A Physical Therapist Told Me to Stop Crossing My Legs -Here's What I Do Instead squib
Crossing your legs while you're sitting is a comfortable position for many of us, but you may have heard that crossing your legs isn't the healthiest position for your body. And I hate to be the bearer of bad news, but it's true: crossing your legs for long periods of time isn't good for your body in a few ways. In fact, I can personally attest to this.
I started feeling persistent pain in my hips last year, which stuck around for so long I eventually started seeing a physical therapist. What I had thought was just a hip strain ended up being several related problems: a weak core, weak glutes, and a slightly tilted pelvis that was causing pain in my hips as well as my lower back. The core and glute strength I knew I could work on, and my PT gave me a workout I started doing religiously - but I'd never even heard of a pelvis getting "tilted" before. And my physical therapist said that one thing that causes and exacerbates this problem is (yep, you guessed it) crossing your legs for long periods of time, which I, of course, have been doing for years. (Especially while working from home.)
So why is crossing your legs a bad sitting position, and how should you sit instead? Uncross those legs and let's get into it.
Sitting with your legs crossed at the knee can create a few different issues for your posture, related to muscles, joints, and your bones. Here are a few potential problems:
Crossing your legs can lead to pelvic tilt.A 2014 study found that sitting with crossed legs for three or more hours per day can cause lateral pelvic tilt, meaning that one hip will be higher than the other. The researchers explained that this position stretches the hip abductor muscles in your top leg and weakens your gluteus medius, one of the muscles on the side of your hip. When that muscle gets weak, it can allow your pelvis to shift out of place.
Crossing your legs can cause spinal problems. When your legs are crossed at the knee, your range of hip flexion is lessened, and your body may compensate by forcing your lower back to bend. If you hold this position habitually, it can actually lead to scoliosis (when your spine curves sideways), which can lead to pain and muscle and joint issues.
Crossing your legs can cause shoulder tilt. When you sit with your legs crossed, it typically shifts your upper body to one side. In the 2014 study, researchers noted that people who often sat with their legs crossed for three hours or more had "significantly" inclined shoulders, meaning that one shoulder was higher than the other.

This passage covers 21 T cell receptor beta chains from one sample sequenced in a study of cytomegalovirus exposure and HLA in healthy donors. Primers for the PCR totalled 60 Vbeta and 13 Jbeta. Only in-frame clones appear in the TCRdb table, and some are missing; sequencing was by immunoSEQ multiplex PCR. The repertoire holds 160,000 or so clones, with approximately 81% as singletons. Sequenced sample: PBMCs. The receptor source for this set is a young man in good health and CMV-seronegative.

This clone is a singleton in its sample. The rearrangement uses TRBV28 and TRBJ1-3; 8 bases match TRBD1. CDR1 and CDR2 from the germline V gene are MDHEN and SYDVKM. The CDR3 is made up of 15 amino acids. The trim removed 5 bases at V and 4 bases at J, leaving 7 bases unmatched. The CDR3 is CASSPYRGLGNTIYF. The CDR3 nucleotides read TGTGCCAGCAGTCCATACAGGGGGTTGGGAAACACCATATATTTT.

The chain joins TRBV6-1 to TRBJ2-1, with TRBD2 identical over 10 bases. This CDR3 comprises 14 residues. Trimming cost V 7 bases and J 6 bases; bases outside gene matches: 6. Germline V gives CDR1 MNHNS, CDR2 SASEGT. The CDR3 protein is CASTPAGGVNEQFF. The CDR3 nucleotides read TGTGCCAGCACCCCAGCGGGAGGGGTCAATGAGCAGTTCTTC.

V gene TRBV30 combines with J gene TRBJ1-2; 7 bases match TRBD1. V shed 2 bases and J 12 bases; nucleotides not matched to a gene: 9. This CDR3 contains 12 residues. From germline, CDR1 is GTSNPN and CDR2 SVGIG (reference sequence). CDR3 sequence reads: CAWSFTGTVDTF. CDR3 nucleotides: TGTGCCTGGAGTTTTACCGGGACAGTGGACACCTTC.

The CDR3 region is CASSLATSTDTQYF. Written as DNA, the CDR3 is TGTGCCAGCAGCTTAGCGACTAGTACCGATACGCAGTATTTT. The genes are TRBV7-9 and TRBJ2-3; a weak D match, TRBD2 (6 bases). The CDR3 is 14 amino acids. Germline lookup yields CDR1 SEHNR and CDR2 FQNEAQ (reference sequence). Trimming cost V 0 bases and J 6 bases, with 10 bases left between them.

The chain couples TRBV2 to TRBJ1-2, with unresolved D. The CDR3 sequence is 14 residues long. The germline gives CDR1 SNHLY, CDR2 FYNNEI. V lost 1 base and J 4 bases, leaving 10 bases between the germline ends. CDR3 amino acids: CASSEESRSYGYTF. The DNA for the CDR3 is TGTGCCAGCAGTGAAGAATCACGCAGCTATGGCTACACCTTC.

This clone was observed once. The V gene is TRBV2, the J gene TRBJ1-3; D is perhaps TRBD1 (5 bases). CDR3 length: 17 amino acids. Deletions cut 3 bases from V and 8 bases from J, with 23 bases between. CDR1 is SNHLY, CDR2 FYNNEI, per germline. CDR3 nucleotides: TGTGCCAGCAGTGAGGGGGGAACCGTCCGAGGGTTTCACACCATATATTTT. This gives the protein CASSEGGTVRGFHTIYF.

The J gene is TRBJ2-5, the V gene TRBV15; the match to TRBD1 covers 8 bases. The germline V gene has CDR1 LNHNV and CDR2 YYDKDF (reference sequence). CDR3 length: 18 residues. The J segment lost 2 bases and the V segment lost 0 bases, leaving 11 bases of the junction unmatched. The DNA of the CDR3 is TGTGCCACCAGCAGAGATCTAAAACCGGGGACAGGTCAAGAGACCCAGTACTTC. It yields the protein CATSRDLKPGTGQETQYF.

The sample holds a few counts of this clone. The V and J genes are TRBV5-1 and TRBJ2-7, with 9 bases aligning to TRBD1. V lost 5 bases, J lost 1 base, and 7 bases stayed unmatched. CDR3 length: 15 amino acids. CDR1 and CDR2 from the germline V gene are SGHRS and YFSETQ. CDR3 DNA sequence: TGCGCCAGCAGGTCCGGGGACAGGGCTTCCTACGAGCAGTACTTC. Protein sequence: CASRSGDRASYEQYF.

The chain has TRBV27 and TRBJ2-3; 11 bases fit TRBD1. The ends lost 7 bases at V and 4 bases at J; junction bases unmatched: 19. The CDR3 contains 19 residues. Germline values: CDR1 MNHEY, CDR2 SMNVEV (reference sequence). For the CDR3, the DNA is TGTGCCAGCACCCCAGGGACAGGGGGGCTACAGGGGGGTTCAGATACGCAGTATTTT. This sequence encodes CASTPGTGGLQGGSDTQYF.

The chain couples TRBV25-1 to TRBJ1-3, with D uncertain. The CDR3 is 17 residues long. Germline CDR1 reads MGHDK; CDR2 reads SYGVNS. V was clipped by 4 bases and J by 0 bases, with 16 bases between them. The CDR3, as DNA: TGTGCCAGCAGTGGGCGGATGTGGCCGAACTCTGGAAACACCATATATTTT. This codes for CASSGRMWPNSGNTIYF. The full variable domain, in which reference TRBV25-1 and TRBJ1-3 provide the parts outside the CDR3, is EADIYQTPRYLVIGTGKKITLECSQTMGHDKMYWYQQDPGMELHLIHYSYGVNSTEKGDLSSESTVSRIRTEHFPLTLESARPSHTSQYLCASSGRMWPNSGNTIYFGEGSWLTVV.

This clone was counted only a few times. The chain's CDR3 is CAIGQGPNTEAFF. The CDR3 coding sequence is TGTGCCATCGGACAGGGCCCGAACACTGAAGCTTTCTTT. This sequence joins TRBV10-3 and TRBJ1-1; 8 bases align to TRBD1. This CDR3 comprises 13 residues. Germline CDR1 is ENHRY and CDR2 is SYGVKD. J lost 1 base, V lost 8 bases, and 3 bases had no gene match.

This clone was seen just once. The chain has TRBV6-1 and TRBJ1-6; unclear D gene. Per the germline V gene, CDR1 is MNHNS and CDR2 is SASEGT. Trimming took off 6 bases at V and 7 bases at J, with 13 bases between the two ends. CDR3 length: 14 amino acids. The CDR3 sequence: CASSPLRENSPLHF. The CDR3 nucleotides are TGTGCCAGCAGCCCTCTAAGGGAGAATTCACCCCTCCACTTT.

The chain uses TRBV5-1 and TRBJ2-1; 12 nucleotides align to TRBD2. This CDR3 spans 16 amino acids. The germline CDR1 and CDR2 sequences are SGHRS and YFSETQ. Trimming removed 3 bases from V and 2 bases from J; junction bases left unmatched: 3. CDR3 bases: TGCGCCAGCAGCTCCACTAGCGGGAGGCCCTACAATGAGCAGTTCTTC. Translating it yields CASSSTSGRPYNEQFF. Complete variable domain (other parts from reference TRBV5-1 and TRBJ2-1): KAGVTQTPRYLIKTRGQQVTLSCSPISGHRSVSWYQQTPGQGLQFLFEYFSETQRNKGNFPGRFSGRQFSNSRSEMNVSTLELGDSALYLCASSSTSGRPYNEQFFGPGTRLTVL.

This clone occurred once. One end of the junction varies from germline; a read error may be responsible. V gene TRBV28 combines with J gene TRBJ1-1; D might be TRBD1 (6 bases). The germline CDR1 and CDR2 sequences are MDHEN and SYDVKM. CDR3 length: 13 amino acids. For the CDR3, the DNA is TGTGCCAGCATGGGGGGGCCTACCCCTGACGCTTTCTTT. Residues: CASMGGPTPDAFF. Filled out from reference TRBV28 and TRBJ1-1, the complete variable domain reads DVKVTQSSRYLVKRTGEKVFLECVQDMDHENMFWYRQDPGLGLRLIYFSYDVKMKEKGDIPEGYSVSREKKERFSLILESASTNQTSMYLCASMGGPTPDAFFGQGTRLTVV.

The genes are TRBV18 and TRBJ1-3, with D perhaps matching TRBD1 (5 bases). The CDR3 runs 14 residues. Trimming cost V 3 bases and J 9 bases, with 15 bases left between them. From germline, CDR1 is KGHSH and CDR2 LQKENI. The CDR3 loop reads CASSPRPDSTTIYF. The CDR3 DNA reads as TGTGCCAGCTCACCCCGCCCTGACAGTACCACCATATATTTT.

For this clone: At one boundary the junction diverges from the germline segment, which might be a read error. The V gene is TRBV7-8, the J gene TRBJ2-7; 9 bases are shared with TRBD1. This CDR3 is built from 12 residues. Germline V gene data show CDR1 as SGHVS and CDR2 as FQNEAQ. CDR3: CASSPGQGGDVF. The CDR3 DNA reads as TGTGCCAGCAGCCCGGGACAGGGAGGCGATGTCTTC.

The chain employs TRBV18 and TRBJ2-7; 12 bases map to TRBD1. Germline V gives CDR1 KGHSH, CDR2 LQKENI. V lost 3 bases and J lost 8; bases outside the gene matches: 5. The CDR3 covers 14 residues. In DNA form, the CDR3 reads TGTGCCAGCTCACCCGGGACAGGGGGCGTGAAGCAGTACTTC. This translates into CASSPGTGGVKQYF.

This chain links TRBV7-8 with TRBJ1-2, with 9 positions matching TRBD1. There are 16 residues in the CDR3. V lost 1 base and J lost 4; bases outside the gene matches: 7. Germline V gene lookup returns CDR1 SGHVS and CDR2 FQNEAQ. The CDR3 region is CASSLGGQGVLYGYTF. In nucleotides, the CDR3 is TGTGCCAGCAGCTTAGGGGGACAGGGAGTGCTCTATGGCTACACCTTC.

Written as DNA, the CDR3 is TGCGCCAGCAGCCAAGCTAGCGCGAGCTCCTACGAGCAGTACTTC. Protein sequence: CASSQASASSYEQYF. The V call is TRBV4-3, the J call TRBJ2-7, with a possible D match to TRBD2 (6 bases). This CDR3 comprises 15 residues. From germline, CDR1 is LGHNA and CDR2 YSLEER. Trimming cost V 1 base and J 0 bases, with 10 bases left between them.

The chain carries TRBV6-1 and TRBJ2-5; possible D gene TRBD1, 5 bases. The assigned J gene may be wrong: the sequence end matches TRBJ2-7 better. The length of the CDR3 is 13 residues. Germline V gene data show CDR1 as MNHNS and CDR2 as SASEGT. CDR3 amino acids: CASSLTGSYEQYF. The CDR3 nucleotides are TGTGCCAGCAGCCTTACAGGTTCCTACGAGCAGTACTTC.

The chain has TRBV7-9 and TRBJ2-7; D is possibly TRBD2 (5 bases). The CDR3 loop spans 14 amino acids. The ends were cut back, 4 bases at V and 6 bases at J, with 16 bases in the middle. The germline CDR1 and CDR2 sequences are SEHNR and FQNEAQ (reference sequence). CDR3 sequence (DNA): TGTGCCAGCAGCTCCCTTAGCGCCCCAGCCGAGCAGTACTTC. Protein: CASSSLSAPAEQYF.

Crossing your legs can push your head forward and cause neck pain. The 2014 study also noted that the lower back bend caused by crossing your legs for three hours or more can also affect the position of your head, causing you to push it farther forward. This position can lead to neck pain and general muscle imbalances.
Is Crossing Your Legs Bad For Blood Pressure?
Crossing your legs while seated can also cause a temporary spike in blood pressure, which one 2010 study called a "significant" increase over patients' baseline blood pressure. This is the reason why healthcare professionals ask that you set your feet flat on the ground before measuring your blood pressure. It's important to note that this spike is temporary, but it still may be worth avoiding the crossed-legs position for long periods of time if you already have high blood pressure.
There are plenty of ways to improve your posture, but when it comes to what to do with your legs, specifically, it's typically recommended to sit with your feet flat on the ground as much as possible. (You can place a stool or box under your feet if they don't touch.) My physical therapist also told me that sitting with my feet crossed at the ankle is OK - not as good as feet flat on the ground, but better than legs crossed at the knee. (She said sitting criss-cross is also acceptable, but I tend to slouch in that position.)
It's a hard habit to break, I'll be the first to admit. I often found myself shifting to one side, ready to cross one leg over, and had to force myself to set it back down and sit with my feet flat again. It's been about a year now, and I definitely sit with my ankles crossed more frequently now. If I feel like I need to change my leg position, I'll stand up for a second or walk around for a bit. It's not easy, but my pelvis is back in place after a few months of physical therapy and at-home exercises, and I'm not about to jeopardize that again.
So if you love to sit with your legs crossed, take it from me: it won't cause you serious harm, but it can definitely lead to some issues, especially with your posture, that you'd rather avoid. Set your feet flat on the floor and thank me later.